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Thursday, December 13, 2012

Philadelphia Apartments • Philly Apartments`Luxury Apartments Philadelphia Apartments

originally posted on Scripps Howard News Service, GateHouse Media, Inc

Looking to improve your guest bedroom?

For most of the year, they function as flex spaces for offices, playrooms, dens or craft rooms. But when overnight guests descend for the holidays, it's time to transform those spaces into quiet sleeping quarters as warm and cozy as a fleece robe.

A prominent interior designer says clients have been calling about their kids and family coming home and want to make it really comfortable for them, I'm turning studies and hobby rooms into guest bedrooms.

Renters can always enjoy luxury Philadelphia apartments located in the heart of the city's most popular neighborhoods.

The always-popular daybed does double duty as a sofa by day and a bed by night. interior designers often choose models with trundles, which can be pulled out into a double bed.

One interior designer recently outfitted a client's den with an antique daybed covered in velvet bedding -- with a large round bolster pillow that turns it into a comfortable sofa. New French doors can close off the den for sleepovers.

Sleeper sofas in family rooms and multi-use spaces also are making a comeback. That's because today's models are more like slumbering on a cloud than across a metal pole, according to designers and salespeople.

According to a sales associate at Baker Napp & Tubbs showroom in Minneapolis, technology has really improved the comfort of sleeper sofas, manufacturers have redesigned how the bar supports the bed, and mattresses have gotten thicker and firmer.

Today's sleeper sofas are also a lot more stylish. Hancock & Moore manufactures a leather Chesterfield sleeper sofa and many traditional upholstery lines include sleeper sofas.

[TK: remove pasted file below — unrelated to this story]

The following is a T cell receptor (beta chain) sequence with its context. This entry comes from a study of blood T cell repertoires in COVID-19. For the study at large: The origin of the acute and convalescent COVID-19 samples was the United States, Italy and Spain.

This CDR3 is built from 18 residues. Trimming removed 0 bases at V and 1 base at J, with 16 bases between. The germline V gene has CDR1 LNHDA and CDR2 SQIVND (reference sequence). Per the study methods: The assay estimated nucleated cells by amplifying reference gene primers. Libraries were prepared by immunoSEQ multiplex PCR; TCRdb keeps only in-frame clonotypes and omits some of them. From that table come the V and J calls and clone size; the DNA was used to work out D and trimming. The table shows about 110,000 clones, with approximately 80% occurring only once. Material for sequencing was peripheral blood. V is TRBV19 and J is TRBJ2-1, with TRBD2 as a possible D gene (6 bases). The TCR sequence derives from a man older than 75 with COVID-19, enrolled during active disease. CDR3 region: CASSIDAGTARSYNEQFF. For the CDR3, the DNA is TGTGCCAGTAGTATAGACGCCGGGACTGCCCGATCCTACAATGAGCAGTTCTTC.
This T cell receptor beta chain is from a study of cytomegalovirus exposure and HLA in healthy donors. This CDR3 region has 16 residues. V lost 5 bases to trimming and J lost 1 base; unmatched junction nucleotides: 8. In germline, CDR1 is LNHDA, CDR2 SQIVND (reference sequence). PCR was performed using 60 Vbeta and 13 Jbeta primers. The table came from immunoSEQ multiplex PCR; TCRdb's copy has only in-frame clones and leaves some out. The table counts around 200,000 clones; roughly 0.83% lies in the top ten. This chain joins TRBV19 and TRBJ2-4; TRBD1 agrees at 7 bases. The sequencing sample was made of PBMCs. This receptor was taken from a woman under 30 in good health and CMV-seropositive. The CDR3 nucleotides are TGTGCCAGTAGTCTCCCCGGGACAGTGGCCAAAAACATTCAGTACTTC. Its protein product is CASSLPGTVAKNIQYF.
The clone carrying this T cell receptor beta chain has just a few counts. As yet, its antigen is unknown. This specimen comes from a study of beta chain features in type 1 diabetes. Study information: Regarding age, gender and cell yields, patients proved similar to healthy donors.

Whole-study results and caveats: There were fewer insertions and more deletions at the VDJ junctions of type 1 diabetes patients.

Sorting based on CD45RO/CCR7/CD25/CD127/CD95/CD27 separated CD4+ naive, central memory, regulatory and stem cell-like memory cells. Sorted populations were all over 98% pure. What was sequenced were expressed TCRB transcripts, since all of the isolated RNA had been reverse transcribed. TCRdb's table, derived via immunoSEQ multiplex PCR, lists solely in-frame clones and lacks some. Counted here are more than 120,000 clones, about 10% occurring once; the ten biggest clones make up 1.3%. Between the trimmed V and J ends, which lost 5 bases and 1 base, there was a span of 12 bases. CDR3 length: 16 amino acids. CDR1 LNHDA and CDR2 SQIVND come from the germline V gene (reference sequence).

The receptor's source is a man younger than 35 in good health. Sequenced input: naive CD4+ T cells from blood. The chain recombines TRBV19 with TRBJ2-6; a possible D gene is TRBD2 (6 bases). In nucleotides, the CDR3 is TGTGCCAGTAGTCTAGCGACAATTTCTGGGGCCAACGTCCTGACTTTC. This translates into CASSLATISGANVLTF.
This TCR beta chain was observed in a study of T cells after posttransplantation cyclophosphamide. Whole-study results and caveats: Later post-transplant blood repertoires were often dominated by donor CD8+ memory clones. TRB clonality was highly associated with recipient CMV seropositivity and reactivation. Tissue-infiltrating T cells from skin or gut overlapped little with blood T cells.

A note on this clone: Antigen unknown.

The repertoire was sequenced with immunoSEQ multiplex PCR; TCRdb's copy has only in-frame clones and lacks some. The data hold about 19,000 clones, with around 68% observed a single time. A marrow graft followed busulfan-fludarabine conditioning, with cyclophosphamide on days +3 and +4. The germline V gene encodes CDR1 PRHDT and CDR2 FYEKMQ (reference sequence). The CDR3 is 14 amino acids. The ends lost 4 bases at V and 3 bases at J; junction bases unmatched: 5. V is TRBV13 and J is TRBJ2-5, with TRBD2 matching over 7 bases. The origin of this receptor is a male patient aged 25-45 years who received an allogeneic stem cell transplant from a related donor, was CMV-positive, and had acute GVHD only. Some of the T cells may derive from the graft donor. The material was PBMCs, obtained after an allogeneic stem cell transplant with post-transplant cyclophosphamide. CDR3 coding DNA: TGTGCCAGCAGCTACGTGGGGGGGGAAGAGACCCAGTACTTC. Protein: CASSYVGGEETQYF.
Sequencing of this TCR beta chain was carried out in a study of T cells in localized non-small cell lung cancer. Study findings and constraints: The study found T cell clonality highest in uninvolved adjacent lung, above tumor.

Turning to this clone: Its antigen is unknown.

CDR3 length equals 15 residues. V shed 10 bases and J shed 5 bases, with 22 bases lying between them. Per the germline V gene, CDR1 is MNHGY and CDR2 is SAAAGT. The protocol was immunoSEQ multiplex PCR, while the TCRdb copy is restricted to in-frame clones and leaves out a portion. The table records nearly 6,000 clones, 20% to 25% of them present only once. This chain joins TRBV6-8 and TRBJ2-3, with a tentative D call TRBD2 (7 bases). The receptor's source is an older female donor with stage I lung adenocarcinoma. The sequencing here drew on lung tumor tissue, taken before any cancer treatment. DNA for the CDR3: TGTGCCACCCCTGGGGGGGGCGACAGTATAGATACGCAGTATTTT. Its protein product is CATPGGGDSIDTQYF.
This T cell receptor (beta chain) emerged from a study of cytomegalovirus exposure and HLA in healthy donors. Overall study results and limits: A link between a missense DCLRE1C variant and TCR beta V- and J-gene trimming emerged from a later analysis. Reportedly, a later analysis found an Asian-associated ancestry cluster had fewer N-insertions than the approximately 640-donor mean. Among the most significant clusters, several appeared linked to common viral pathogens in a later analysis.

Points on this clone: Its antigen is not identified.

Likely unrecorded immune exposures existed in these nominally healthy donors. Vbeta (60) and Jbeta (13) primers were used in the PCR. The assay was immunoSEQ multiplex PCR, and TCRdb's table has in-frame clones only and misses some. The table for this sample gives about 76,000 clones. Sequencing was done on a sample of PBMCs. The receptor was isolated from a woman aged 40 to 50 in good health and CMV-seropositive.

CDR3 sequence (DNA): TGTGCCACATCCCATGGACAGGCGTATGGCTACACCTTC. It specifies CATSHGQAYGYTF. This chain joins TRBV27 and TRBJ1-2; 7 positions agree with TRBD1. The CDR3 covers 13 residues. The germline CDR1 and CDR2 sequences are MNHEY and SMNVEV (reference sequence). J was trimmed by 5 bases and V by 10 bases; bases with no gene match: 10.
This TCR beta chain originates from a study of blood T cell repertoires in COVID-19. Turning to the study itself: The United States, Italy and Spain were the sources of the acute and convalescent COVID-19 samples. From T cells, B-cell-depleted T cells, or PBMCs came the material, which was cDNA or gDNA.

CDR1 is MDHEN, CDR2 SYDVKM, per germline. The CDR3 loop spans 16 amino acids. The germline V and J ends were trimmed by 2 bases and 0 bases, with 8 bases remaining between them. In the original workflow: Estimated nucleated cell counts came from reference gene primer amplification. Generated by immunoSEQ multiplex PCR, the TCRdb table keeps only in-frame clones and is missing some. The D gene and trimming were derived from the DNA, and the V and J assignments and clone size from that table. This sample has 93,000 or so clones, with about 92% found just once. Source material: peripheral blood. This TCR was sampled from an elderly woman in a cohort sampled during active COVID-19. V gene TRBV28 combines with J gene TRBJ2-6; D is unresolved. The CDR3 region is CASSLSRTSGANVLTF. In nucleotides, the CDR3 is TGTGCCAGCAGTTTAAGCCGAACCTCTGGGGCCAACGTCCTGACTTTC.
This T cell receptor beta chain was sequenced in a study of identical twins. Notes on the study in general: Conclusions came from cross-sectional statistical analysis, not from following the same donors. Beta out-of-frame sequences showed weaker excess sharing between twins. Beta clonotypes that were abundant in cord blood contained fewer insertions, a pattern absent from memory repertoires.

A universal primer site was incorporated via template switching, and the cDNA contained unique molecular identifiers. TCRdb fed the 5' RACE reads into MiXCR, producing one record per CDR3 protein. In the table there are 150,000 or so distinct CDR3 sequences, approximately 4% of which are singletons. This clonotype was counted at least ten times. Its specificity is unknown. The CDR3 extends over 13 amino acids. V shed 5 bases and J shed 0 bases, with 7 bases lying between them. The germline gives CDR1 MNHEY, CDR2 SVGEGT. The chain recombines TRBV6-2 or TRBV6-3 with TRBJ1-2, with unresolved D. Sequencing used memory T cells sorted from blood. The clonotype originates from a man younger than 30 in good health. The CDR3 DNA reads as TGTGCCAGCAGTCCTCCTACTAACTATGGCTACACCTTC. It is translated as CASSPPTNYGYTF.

One designer created a combination office/guest bedroom by integrating a Techline Studio queen-size Murphy bed and bookshelf system. When the bed is tucked away, it functions as an office, and there's room for a printer and desk. When it's folded down, it's pretty and inviting and has a built-in reading light and nightstand.

Guest accommodations don't have to be fancy -- a quiet, restful place to get a good's night's sleep can be enough.

And if your guests are early risers, there's one sure-fire way to make them feel at home: Show them where the coffee is stored and how to work the coffeemaker.

More tips

Want to give holiday houseguests a hotel-like experience? Here are more tips:

-- Reading lamp, reading glasses and alarm clock -- set to the correct time -- on a nightstand.

-- Basket filled with travel-size soap, shampoo, toothbrush, toothpaste, mouthwash and Q-tips in the room or a nearby bathroom.

-- Folded fresh towels in an easy-to-find place.

-- Pen and paper in the nightstand drawer.

-- Nightlight.

-- Don't use air fresheners or fragrant candles, because some people are sensitive to scents.

-- Make sure the room and bathroom the guest will be using are both squeaky clean.

-- Empty out dressers and clean out the closet. Add padded or wooden hangers.

-- Set out a luggage rack or a bench with a cushion for suitcases.

-- Inexpensive decorative screens for a family room or basement give guests privacy.

-- Tie a ribbon on pillows labeled "firm" or "soft" and "down" or "hypoallergenic."

-- A water carafe and glass on the nightstand.

-- Blow up the air bed and put on sheets ahead of time, not when guests are there.

-- Lay a nice throw at the end of the bed.

-- Hagen's parents and in-laws stay in a lower-level guest bedroom where it's easy to hear footsteps. "I give them a sound machine to block out noise."

-- Magazines next to the bed for insomniacs.

-- If you have Wi-Fi, share the code for guests' laptops and iPads.

-- Watch for a sale and pick up a robe, just like at a nice hotel.

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